Energy Terms To Retire In 2023

At this time of year, various media report on the main developments and some like to highlight a given word of phrase as being particularly important, from dictionaries (woman, goblin mode, gaslighting) to Google (wordle). So, it seemed like a good time to weigh in on which have been overused and should be retired.

‘People not profits’ heads my list of the most ridiculous phrases because it’s largely meaningless but regularly deployed to attack a wide variety of things, usually in an effort to imply that a development will mean pollution generated to increase corporate profits, but also employed in relation to contentious labor relations, environmental justice, and so forth. The meaning of the term ‘profits’ is clear, but the usage of ‘people’ can represent many different things aside from not meaning ‘lives’ and sometimes actually used in way that are contradictory, such as arguing against a natural gas fired power plant whose human impact is trivial, or a pipeline that actually reduces pollution compared to other transportation modes.

‘Climate hoax’ Does anybody still use this? I mean, a lot of people don’t believe that climate change will be as bad as some claim, or that the role of humans and/or fossil fuels is exaggerated, but the overall issue is not and never was a ‘hoax’.

‘Denialist’ or ‘denier’ can occasionally be accurate and useful, but in energy policy debates typically refers to someone who you disagree with. I was called a peak oil denier, for example, for daring to point to the bad science and math underlying most peak oil arguments, while others like Bjorn Lomborg and Matt Ridley have been called climate deniers because they express skepticism about some specifics of the science involved. It’s noteworthy that debates over various aspects of evolutionary science rarely sees participants called deniers, as opposed to those who literally deny that evolution is a real thing.

‘Cheap energy’ Okay, this is real but often misapplied, most especially in the term “cheap Russian gas” as a source of German economic growth. Russian gas was never cheap. Also, cheap is subjective and should be used in comparison to other objects as in “French nuclear power is cheaper than German renewable energy.” Similarly, “cheap renewables” is too often used to imply that all renewables are, by definition, cheap (or at least cheaper than competing fuels) as opposed to meaning that a particular renewable project is cheap. This matters because it disguises the fact that some fossil fuel uses are cheaper and more advantageous than renewables, and allows for absolutist arguments against any fossil fuel use.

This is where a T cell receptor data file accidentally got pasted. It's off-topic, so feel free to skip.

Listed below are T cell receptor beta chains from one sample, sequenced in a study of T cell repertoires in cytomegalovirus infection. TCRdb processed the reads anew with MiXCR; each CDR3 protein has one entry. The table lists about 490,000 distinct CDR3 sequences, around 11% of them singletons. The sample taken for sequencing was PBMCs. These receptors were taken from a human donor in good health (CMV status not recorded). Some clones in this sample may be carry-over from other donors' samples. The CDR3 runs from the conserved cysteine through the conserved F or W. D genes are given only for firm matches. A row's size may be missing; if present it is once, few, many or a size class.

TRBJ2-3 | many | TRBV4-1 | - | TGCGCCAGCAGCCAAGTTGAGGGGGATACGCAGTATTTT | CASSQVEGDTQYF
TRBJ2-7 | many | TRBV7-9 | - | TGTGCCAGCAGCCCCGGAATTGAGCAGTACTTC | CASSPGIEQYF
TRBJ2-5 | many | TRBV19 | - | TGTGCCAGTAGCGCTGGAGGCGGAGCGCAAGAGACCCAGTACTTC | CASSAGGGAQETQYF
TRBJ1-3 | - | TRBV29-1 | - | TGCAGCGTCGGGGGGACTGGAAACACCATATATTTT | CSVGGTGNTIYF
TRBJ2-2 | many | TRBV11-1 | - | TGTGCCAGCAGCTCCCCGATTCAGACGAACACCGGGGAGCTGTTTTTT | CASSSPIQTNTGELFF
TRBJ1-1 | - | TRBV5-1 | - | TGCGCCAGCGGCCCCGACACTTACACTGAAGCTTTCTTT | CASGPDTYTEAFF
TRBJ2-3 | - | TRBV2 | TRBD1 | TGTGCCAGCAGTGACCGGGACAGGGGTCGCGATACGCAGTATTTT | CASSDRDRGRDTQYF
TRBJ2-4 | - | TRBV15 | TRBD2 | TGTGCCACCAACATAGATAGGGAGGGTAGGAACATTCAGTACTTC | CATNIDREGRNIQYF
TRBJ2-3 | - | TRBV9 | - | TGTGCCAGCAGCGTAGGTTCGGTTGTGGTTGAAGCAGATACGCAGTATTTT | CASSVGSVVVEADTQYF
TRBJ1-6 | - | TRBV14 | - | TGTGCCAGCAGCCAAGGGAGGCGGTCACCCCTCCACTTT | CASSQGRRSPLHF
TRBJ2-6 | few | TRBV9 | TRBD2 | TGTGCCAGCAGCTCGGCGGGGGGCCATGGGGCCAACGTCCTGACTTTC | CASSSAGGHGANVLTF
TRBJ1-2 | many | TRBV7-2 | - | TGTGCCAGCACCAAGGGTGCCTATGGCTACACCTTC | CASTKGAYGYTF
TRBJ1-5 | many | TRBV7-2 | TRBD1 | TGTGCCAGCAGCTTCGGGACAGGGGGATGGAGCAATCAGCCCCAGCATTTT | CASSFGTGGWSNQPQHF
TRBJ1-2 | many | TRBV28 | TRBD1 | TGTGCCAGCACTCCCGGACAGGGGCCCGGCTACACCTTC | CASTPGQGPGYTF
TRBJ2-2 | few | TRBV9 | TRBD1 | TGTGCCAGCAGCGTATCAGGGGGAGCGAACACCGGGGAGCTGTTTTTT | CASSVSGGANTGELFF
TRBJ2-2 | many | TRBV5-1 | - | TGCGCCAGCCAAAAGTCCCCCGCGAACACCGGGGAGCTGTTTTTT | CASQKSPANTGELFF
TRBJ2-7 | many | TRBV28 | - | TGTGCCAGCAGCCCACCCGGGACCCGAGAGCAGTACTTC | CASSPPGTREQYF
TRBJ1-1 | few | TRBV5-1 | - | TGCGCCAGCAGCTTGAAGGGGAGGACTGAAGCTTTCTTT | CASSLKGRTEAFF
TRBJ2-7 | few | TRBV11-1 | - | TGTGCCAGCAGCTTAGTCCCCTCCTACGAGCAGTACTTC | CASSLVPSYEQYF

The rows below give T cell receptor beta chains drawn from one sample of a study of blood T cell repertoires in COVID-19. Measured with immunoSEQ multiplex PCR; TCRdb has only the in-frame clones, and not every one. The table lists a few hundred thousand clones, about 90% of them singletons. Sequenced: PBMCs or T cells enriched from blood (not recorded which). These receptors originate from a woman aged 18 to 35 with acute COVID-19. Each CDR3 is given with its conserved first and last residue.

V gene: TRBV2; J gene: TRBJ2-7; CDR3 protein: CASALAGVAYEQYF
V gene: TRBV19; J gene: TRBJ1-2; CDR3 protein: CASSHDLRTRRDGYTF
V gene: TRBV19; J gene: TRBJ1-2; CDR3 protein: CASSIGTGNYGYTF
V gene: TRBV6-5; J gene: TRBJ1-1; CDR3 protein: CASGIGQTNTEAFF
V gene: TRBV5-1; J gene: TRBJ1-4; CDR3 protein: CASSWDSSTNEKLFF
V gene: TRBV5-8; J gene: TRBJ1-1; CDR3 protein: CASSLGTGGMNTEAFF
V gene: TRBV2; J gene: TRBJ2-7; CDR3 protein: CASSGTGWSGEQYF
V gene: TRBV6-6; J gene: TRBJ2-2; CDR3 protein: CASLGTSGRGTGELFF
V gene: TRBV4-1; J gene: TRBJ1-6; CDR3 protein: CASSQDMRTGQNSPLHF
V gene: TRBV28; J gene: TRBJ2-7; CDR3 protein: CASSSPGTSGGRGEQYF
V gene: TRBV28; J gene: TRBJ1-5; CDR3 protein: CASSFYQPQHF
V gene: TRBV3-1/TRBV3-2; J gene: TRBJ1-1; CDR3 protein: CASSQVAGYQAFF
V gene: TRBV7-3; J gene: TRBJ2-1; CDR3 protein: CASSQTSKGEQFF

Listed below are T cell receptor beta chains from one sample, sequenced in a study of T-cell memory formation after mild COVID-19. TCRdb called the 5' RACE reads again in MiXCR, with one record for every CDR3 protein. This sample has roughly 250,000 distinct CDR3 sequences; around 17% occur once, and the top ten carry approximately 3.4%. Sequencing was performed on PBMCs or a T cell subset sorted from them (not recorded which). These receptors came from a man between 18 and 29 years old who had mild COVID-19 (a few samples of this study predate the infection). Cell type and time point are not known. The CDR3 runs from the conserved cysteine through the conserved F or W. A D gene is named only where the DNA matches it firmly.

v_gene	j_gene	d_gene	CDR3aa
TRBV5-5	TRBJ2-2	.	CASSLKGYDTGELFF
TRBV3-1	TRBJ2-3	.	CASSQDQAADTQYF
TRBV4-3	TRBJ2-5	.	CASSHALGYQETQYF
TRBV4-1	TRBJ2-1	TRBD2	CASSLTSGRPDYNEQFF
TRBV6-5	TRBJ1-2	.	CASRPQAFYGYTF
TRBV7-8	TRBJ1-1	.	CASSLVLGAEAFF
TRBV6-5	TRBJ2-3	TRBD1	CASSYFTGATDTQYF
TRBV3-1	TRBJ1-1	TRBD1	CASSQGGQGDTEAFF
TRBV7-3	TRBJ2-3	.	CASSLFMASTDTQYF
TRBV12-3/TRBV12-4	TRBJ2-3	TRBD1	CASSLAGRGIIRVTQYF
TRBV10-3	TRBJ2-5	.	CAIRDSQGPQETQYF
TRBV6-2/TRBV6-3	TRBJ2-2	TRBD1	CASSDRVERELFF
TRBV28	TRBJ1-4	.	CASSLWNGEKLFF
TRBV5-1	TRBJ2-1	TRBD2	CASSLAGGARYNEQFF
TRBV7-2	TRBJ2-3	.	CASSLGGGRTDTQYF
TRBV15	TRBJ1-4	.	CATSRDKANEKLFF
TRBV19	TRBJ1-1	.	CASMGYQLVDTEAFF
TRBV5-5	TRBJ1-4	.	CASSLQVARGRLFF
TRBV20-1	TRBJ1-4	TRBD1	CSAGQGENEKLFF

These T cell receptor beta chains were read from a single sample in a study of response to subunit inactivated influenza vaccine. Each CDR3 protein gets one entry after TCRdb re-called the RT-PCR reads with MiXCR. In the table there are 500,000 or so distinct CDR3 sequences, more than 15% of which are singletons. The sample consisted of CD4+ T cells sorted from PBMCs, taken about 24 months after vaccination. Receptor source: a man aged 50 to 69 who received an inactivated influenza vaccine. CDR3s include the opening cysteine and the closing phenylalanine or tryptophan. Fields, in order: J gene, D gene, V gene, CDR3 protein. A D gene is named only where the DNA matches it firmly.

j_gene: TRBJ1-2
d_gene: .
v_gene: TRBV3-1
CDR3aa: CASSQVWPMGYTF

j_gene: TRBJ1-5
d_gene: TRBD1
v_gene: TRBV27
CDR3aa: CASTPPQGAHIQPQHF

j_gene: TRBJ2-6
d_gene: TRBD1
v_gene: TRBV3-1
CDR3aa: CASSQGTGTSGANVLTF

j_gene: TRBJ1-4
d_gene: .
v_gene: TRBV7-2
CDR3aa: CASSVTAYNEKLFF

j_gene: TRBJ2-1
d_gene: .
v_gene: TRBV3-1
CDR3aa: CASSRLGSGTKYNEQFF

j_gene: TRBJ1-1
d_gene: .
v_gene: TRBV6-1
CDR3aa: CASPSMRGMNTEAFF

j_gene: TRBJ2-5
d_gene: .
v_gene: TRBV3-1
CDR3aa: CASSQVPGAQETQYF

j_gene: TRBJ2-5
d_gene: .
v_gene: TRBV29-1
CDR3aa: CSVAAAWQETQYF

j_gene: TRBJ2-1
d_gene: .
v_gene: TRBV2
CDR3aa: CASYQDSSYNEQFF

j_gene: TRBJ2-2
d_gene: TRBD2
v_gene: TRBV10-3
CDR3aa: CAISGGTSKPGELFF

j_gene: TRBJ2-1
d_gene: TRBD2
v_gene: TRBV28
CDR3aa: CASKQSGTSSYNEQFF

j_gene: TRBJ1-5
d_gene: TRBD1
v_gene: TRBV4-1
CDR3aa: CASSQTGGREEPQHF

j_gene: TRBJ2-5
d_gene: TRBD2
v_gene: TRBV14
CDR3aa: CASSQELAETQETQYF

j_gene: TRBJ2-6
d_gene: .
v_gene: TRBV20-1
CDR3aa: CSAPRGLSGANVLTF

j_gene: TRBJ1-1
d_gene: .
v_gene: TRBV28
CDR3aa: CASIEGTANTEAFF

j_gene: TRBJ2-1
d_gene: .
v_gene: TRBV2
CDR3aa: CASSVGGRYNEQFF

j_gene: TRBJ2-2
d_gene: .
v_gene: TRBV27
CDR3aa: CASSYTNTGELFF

‘Emission-free’ is often applied to wind, solar and nuclear energy as well as electric vehicles, primarily by their proponents. However, none is truly emission free as all involve mining, manufacturing and construction to some degree. Even nuclear power plants, with their significant amount of steel and concrete, have some emissions. This is why serious researchers rely on life cycle analysis (LCA) in describing carbon emissions for any given operation, and demonstrate the reduction of emissions, not their elimination.

‘Water is life’ A great example of something that’s true but irrelevant. Air is life too, but no one lives in an area where the air is completely ‘pure’. And none of those loudly proclaiming this slogan have protested against agriculture or automobile usage, both of which contribute more to water pollution than oil pipeline transportation, the usual target of the protesters.

‘The easy oil is gone’ This suffers from two drawbacks, the first being the vague nature of the word ‘easy’ which is vague and unquantified. Typically, speakers would show a clip of Jed Clampett ‘shootin’ at some food’ and oil comes seeping out of the ground, then juxtapose that with a multi-billion dollar deepwater oil rig. The reality is that early oil producers were using mule- or human-powered drilling rigs, and even after the conversion to steam engines, still needed mules or horse to move the rigs. And the reality is not that we have exhausted the easy oil, but that most places with easy oil, such as the Middle East, have severe restrictions on production to avoid a price collapse. Oil prices soared in the early 2000s following disruptions to supply from Gulf War II, Chavez’s firing of most Venezuelan oil company executives, the Arab Spring, etc., etc. Just as in the 1970s, the crisis was not resource scarcity, but just as in the 1970s, the problem was interpreted by many to be resource scarcity.

Finally ‘Existential’ Years ago, Gary Trudeau’s comic strip ‘Doonesbury’ lampooned the widespread application of the term ‘superstar.’ Like grade inflation (an existential crisis no doubt), advocates nowadays seem to feel that they have to sound the loudest alarm possible, instead of describing a challenge or problem. Aside from being misleading and tiresome, it threatens to desensitize the public and worsening policy-making.

The likelihood of this might seem small, but I embrace two words that should become more dominant: ‘hopeful’ and ‘moderation.’